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Stepless Drive Helps Beet Harvesters Compete

Stepless Drive Helps Beet Harvesters Compete

As more diverse markets for beet sugar create new opportunities for farmers and contract harvesters, stepless drivetrains are creating more adaptable and powerful harvesting equipment for those environments.

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A combination of global market factors, both in agriculture and in biosciences, is growing opportunities for beet farmers. On the food side, beet sugar has grown to represent more than half of U.S. sugar production, while in parts of Canada, processing co-ops are creating new markets for both new and established beet farmers. Meanwhile, acreage devoted to sugar beets in the EU is expanding, putting the European market on the road to becoming a net exporter of sugar. On the commodities side, the growing world market for sustainable materials will lead to an increasing demand for beet pulp to be used for producing bio-plastics.

All this means that beets will be harvested in increasingly diverse environments—not just tropical climes, but also where temperature and growing conditions can vary widely. That requires harvesting equipment that can be equally productive under all environments—even where terrain is uneven, such as on hillside farms.

The Tiger 5 sugar beet harvester exemplifies the next generation of equipment to be put to work under such increasingly diverse conditions.  This 15-meter-tall machine’s stepless drivetrain and hydraulics enable sure-footed operation, even on slopes. Its engine can perform at 617 hp with displacement of 15.6 l, and can propel it at up to 40 km per hour when empty. Under load it can support a curb weight of 33 tons, and a payload of more than 30 tons.

Two adjustable motors and a constant-speed motor work together to help this harvester achieve maximum traction force without losses.

To accommodate those hillsides, this three-axle beet harvester features stepless travel drive and automatic, hydraulic slope compensation (earning it “Machine of the Year 2015” in its category at the French SIMA trade fair for agricultural technology).

Stepless Gearbox: No Break in Traction

The 617 horsepower output by the engine is transferred by a stepless gearbox developed in a cooperative arrangement among Ropa GmbH, German manufacturers of beet and potato harvesters and other agricultural equipment; Omsi Transmissioni S.p.A in Italy; and Bosch Rexroth. Michael Gruber, sugar beet technology department manager at Ropa, notes that as early as four weeks after the kickoff meeting among these partners the draft concept for the drive was completed. The Constant Variable Ropa Gearbox (CVR) is comprised of three hydraulic motors located between the engine compartment and the third axle.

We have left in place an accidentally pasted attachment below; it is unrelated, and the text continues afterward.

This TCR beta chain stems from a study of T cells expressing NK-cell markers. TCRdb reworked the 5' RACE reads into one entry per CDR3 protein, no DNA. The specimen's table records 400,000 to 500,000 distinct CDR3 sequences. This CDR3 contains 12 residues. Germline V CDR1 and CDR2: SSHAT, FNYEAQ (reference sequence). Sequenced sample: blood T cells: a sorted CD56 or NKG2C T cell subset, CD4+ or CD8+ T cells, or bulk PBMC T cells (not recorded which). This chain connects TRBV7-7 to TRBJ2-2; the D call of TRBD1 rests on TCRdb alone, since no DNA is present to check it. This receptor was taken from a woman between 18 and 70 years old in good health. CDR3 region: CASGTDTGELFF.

Key to its operation is the interaction of the two adjustable motors with a constant-speed motor. To achieve maximum traction force, all three motors work together when starting to move the machine. To increase the travel speed, the first adjustable motor is swiveled toward zero. Once it has reached zero, it has reached its velocity limit and is decoupled using a wet, multi-plate clutch. Since the motor is no longer being rotated, there are no losses. To increase travel speed even further, the second adjustable-speed motor is also swiveled toward zero, but remains coupled. Thus, at maximum travel speed, only the constant-speed motor is active in the drive train. Thanks to the larger slewing angle and the lower throughput losses, its efficiency is higher, thus saving fuel.

While the Tiger, during field work, is limited electronically to a maximum of 18 kilometers per hour, it can reach its top speed of 40 kph while on the road, traveling from field to field. This happens without shifting or interruptions in traction. At this speed the engine turns at a thrifty 1,195 rpm. In the field, it runs beginning at 1,100 rpm during harvesting. The developers wrote this low engine speed into the specifications to achieve lower consumption values.

Pushbutton control enables the machine to convert from on- to off-road. The unloading conveyor, the ring elevator, bunker augur, and other groups unfold in sequence—monitored by sensors and driven by hydraulic motors. This all takes half the time its predecessor required.

Stability and Consistency on Grades

This harvester’s hydraulic chassis system features an oscillating front axle and two rear axles with hydraulic suspension to reduce sway and increase stability on grades.

This machine also features a hydraulic chassis system with an oscillating front axle and two rear axles with hydraulic suspension. Unlike three-axle harvesters where the center axis is bolted to the frame, this machine’s tendency to sway is reduced by two-thirds. This is possible thanks to the hydraulically connected stabilization cylinders on the front and rear axles at each side. This also improves the way the harvester follows the rows and keeps penetration depth more uniform under variable conditions—even on difficult terrain. With six sensor-controlled hydraulic cylinders, the entire vehicle is tilted toward the slope by 10%—keeping it in the horizontal.

The compensation, effective in both directions, offers several advantages. Operation is more comfortable for the driver, since he always sits upright. And the vehicle itself is safer because even in extreme topography the machine avoids tipping over, despite the higher beet bunker. Beet farmers and harvesting contractors around the world will therefore find this new generation of beet harvesting equipment more efficient, less costly, and more productive to help them take advantage of the new but more demanding business opportunities coming their way.

Konrad Rossbach is with Bosch Rexroth AG, Germany. E-mail him at [email protected] or visit

TAGS: Agricultural
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